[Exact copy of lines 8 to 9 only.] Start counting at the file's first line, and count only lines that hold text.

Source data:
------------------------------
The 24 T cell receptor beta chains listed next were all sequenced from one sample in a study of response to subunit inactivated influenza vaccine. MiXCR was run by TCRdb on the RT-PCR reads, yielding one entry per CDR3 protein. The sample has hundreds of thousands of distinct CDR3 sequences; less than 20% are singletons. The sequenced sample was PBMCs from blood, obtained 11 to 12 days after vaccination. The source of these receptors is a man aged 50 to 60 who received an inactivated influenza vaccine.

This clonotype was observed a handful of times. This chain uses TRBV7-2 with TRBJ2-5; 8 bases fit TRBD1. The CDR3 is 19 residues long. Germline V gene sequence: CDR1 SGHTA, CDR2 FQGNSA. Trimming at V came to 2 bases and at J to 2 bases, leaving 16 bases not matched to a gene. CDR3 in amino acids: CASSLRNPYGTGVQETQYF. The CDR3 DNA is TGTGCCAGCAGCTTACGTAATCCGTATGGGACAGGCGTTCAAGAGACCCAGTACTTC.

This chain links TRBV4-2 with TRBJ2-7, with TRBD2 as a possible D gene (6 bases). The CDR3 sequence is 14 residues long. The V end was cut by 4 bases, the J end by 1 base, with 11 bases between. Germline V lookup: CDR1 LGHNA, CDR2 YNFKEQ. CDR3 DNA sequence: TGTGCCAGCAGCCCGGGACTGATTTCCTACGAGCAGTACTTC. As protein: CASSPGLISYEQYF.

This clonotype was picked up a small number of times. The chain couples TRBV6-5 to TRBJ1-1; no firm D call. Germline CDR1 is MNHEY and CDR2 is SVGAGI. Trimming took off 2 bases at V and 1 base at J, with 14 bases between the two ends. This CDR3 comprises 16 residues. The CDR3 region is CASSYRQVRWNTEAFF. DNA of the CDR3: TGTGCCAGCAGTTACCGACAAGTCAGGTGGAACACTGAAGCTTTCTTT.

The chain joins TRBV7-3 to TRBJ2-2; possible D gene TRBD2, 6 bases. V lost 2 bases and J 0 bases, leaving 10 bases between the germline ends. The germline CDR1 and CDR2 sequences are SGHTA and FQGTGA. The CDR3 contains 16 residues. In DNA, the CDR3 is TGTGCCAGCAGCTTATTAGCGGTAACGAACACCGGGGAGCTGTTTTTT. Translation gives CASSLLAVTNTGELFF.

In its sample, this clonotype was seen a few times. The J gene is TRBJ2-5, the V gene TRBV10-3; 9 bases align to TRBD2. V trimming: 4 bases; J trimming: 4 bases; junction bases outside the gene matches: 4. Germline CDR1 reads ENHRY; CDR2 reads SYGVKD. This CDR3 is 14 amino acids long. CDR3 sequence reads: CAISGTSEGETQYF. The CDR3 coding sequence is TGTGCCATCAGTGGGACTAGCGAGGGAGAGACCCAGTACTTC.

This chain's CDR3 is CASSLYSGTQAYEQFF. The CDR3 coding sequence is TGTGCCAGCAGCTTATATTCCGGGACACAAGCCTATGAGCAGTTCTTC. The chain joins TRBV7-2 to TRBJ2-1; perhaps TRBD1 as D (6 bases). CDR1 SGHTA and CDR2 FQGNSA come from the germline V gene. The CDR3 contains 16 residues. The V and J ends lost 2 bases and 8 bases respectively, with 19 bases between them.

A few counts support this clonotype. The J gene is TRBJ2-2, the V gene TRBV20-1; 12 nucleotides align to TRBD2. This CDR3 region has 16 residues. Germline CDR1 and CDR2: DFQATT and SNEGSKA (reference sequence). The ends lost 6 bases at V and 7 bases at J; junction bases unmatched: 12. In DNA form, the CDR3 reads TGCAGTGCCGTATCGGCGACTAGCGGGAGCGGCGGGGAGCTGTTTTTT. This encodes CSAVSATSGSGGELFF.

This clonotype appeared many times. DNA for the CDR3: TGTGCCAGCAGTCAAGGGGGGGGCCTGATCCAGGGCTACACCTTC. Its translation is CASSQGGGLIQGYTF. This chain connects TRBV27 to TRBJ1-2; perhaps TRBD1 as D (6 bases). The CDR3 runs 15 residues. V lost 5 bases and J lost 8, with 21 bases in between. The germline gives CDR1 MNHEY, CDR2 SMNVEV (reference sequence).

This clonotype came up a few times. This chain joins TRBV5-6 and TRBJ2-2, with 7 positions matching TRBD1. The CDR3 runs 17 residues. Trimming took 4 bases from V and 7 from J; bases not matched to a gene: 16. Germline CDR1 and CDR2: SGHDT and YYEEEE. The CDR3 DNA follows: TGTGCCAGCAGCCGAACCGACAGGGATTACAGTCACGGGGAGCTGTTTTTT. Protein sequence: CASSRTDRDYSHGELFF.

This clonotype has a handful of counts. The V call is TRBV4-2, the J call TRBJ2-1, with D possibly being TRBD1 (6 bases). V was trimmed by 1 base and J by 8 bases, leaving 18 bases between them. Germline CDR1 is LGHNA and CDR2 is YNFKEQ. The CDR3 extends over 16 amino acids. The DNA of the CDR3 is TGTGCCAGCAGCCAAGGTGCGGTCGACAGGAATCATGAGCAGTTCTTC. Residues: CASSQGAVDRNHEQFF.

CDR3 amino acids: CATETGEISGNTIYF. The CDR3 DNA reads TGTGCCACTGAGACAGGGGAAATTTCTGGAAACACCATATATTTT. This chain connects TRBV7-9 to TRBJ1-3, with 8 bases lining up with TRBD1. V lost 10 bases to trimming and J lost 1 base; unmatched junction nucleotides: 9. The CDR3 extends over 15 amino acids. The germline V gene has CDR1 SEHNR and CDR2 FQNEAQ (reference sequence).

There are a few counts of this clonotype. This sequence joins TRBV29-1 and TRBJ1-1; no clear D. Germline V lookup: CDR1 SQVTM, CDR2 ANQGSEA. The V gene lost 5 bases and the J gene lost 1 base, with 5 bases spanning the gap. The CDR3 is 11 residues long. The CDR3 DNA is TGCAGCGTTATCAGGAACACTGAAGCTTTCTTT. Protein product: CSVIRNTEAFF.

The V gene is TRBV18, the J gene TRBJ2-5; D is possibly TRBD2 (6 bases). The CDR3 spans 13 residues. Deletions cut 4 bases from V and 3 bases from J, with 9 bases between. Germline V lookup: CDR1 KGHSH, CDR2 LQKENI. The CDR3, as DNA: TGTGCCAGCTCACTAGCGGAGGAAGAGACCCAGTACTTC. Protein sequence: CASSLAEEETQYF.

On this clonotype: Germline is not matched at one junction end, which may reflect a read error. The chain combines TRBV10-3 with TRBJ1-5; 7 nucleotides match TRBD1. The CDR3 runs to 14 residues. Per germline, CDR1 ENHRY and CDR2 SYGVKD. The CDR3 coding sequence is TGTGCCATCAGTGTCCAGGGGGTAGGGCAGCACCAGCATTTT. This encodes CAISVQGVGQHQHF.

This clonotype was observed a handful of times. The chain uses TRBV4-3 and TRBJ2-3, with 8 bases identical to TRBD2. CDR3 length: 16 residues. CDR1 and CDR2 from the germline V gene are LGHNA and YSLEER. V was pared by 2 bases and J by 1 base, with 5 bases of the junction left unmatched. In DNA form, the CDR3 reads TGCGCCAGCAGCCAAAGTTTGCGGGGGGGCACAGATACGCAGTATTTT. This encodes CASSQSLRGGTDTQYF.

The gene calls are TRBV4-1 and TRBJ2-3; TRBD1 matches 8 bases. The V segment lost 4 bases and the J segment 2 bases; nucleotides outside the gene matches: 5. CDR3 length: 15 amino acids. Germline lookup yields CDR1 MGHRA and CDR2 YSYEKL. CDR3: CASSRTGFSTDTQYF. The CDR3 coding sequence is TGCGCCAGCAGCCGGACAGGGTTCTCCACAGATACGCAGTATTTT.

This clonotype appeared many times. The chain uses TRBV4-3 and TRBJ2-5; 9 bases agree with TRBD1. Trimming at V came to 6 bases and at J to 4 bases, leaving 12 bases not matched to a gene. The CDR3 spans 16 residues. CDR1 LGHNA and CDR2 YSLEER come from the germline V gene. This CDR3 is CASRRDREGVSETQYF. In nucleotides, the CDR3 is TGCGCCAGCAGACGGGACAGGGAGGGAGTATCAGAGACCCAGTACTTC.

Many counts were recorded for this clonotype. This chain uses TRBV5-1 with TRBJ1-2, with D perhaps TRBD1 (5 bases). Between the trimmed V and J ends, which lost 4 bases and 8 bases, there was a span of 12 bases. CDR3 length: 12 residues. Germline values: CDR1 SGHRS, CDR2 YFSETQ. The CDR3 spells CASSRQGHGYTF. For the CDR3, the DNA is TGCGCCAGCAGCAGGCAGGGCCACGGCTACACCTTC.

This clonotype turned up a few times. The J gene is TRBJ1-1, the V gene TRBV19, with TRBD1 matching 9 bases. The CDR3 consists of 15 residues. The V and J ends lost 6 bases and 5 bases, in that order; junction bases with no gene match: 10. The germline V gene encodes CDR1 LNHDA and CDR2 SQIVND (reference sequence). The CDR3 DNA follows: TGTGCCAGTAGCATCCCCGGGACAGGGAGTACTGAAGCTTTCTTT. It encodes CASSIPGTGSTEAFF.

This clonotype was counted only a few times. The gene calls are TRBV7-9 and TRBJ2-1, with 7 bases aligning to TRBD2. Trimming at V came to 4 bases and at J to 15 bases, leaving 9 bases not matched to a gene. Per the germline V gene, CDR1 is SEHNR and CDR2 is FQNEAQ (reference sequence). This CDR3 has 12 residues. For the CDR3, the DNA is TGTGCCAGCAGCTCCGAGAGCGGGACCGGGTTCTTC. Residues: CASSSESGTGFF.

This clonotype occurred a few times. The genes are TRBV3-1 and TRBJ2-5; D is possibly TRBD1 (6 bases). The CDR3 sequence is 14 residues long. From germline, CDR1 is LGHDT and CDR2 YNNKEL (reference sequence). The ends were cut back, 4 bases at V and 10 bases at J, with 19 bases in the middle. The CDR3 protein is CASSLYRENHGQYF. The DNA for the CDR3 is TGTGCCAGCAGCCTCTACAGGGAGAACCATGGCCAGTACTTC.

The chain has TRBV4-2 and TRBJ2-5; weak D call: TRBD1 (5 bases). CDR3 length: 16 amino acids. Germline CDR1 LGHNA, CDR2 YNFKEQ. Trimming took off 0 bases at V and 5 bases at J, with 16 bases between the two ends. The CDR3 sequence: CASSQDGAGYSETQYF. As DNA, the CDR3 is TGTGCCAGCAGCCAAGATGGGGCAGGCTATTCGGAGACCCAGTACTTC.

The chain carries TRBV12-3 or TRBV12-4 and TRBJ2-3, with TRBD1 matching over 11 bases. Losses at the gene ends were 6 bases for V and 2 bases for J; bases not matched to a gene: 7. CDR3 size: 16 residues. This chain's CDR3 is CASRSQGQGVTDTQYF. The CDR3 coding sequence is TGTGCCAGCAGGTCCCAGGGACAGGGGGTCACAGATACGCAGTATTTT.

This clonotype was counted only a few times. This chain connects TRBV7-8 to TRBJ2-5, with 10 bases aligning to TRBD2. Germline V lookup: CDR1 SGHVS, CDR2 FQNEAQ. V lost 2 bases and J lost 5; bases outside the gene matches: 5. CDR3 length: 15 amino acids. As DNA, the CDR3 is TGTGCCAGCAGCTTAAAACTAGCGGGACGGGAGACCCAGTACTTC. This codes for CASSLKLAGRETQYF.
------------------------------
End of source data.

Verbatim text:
A few counts support this clonotype. The J gene is TRBJ2-2, the V gene TRBV20-1; 12 nucleotides align to TRBD2. This CDR3 region has 16 residues. Germline CDR1 and CDR2: DFQATT and SNEGSKA (reference sequence). The ends lost 6 bases at V and 7 bases at J; junction bases unmatched: 12. In DNA form, the CDR3 reads TGCAGTGCCGTATCGGCGACTAGCGGGAGCGGCGGGGAGCTGTTTTTT. This encodes CSAVSATSGSGGELFF.

This clonotype appeared many times. DNA for the CDR3: TGTGCCAGCAGTCAAGGGGGGGGCCTGATCCAGGGCTACACCTTC. Its translation is CASSQGGGLIQGYTF. This chain connects TRBV27 to TRBJ1-2; perhaps TRBD1 as D (6 bases). The CDR3 runs 15 residues. V lost 5 bases and J lost 8, with 21 bases in between. The germline gives CDR1 MNHEY, CDR2 SMNVEV (reference sequence).